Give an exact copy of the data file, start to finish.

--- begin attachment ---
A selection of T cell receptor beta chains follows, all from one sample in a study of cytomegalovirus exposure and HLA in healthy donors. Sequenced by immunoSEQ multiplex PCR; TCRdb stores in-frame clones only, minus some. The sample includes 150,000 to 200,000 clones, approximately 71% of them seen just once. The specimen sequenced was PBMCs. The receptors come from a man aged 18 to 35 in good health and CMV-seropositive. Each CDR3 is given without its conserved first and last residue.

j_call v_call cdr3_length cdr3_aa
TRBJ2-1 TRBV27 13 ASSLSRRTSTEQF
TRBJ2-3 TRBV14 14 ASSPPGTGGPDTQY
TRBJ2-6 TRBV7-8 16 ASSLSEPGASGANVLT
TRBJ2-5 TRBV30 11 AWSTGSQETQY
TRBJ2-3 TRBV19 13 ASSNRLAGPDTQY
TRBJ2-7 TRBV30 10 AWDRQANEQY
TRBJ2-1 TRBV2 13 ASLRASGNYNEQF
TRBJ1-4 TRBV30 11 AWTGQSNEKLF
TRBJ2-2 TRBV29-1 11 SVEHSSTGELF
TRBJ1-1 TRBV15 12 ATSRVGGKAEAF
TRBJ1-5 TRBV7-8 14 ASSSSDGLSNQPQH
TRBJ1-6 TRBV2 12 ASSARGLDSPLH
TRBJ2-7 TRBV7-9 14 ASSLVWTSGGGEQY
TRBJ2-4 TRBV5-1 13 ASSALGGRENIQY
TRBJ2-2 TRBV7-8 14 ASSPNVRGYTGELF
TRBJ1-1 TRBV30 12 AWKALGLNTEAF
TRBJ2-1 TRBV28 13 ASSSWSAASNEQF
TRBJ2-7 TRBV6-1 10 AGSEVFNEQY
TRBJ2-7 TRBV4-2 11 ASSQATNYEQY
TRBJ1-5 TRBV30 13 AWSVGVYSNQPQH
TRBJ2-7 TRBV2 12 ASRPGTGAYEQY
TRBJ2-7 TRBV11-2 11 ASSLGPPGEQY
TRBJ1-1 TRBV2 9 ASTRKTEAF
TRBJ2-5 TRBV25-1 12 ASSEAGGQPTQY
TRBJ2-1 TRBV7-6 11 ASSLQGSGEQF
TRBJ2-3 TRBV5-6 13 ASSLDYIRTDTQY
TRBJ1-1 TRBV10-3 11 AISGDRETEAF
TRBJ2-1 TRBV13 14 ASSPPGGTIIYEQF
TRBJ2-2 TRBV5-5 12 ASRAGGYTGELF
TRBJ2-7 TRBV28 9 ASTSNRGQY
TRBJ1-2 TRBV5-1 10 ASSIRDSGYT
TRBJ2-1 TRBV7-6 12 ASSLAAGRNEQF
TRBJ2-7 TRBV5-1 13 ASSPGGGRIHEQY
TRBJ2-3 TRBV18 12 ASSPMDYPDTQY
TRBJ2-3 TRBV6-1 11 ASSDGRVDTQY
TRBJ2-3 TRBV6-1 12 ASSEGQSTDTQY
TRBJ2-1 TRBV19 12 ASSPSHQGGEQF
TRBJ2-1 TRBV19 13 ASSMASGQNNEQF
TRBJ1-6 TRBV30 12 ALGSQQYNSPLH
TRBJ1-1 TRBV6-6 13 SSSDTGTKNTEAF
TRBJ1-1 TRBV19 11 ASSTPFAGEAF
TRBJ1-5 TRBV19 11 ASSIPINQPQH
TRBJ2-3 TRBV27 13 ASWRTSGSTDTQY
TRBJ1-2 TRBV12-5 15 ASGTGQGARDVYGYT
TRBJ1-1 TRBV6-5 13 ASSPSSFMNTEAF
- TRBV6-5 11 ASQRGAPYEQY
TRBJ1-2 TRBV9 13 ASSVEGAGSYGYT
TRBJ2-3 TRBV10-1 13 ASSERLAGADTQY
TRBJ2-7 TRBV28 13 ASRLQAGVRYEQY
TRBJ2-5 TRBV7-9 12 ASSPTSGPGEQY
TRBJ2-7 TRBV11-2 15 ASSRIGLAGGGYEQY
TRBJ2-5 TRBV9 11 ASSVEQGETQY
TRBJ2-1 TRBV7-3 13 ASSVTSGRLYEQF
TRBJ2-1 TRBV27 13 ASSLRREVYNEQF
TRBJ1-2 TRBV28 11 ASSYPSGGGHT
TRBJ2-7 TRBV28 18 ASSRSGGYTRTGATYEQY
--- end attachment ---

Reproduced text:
A selection of T cell receptor beta chains follows, all from one sample in a study of cytomegalovirus exposure and HLA in healthy donors. Sequenced by immunoSEQ multiplex PCR; TCRdb stores in-frame clones only, minus some. The sample includes 150,000 to 200,000 clones, approximately 71% of them seen just once. The specimen sequenced was PBMCs. The receptors come from a man aged 18 to 35 in good health and CMV-seropositive. Each CDR3 is given without its conserved first and last residue.

j_call v_call cdr3_length cdr3_aa
TRBJ2-1 TRBV27 13 ASSLSRRTSTEQF
TRBJ2-3 TRBV14 14 ASSPPGTGGPDTQY
TRBJ2-6 TRBV7-8 16 ASSLSEPGASGANVLT
TRBJ2-5 TRBV30 11 AWSTGSQETQY
TRBJ2-3 TRBV19 13 ASSNRLAGPDTQY
TRBJ2-7 TRBV30 10 AWDRQANEQY
TRBJ2-1 TRBV2 13 ASLRASGNYNEQF
TRBJ1-4 TRBV30 11 AWTGQSNEKLF
TRBJ2-2 TRBV29-1 11 SVEHSSTGELF
TRBJ1-1 TRBV15 12 ATSRVGGKAEAF
TRBJ1-5 TRBV7-8 14 ASSSSDGLSNQPQH
TRBJ1-6 TRBV2 12 ASSARGLDSPLH
TRBJ2-7 TRBV7-9 14 ASSLVWTSGGGEQY
TRBJ2-4 TRBV5-1 13 ASSALGGRENIQY
TRBJ2-2 TRBV7-8 14 ASSPNVRGYTGELF
TRBJ1-1 TRBV30 12 AWKALGLNTEAF
TRBJ2-1 TRBV28 13 ASSSWSAASNEQF
TRBJ2-7 TRBV6-1 10 AGSEVFNEQY
TRBJ2-7 TRBV4-2 11 ASSQATNYEQY
TRBJ1-5 TRBV30 13 AWSVGVYSNQPQH
TRBJ2-7 TRBV2 12 ASRPGTGAYEQY
TRBJ2-7 TRBV11-2 11 ASSLGPPGEQY
TRBJ1-1 TRBV2 9 ASTRKTEAF
TRBJ2-5 TRBV25-1 12 ASSEAGGQPTQY
TRBJ2-1 TRBV7-6 11 ASSLQGSGEQF
TRBJ2-3 TRBV5-6 13 ASSLDYIRTDTQY
TRBJ1-1 TRBV10-3 11 AISGDRETEAF
TRBJ2-1 TRBV13 14 ASSPPGGTIIYEQF
TRBJ2-2 TRBV5-5 12 ASRAGGYTGELF
TRBJ2-7 TRBV28 9 ASTSNRGQY
TRBJ1-2 TRBV5-1 10 ASSIRDSGYT
TRBJ2-1 TRBV7-6 12 ASSLAAGRNEQF
TRBJ2-7 TRBV5-1 13 ASSPGGGRIHEQY
TRBJ2-3 TRBV18 12 ASSPMDYPDTQY
TRBJ2-3 TRBV6-1 11 ASSDGRVDTQY
TRBJ2-3 TRBV6-1 12 ASSEGQSTDTQY
TRBJ2-1 TRBV19 12 ASSPSHQGGEQF
TRBJ2-1 TRBV19 13 ASSMASGQNNEQF
TRBJ1-6 TRBV30 12 ALGSQQYNSPLH
TRBJ1-1 TRBV6-6 13 SSSDTGTKNTEAF
TRBJ1-1 TRBV19 11 ASSTPFAGEAF
TRBJ1-5 TRBV19 11 ASSIPINQPQH
TRBJ2-3 TRBV27 13 ASWRTSGSTDTQY
TRBJ1-2 TRBV12-5 15 ASGTGQGARDVYGYT
TRBJ1-1 TRBV6-5 13 ASSPSSFMNTEAF
- TRBV6-5 11 ASQRGAPYEQY
TRBJ1-2 TRBV9 13 ASSVEGAGSYGYT
TRBJ2-3 TRBV10-1 13 ASSERLAGADTQY
TRBJ2-7 TRBV28 13 ASRLQAGVRYEQY
TRBJ2-5 TRBV7-9 12 ASSPTSGPGEQY
TRBJ2-7 TRBV11-2 15 ASSRIGLAGGGYEQY
TRBJ2-5 TRBV9 11 ASSVEQGETQY
TRBJ2-1 TRBV7-3 13 ASSVTSGRLYEQF
TRBJ2-1 TRBV27 13 ASSLRREVYNEQF
TRBJ1-2 TRBV28 11 ASSYPSGGGHT
TRBJ2-7 TRBV28 18 ASSRSGGYTRTGATYEQY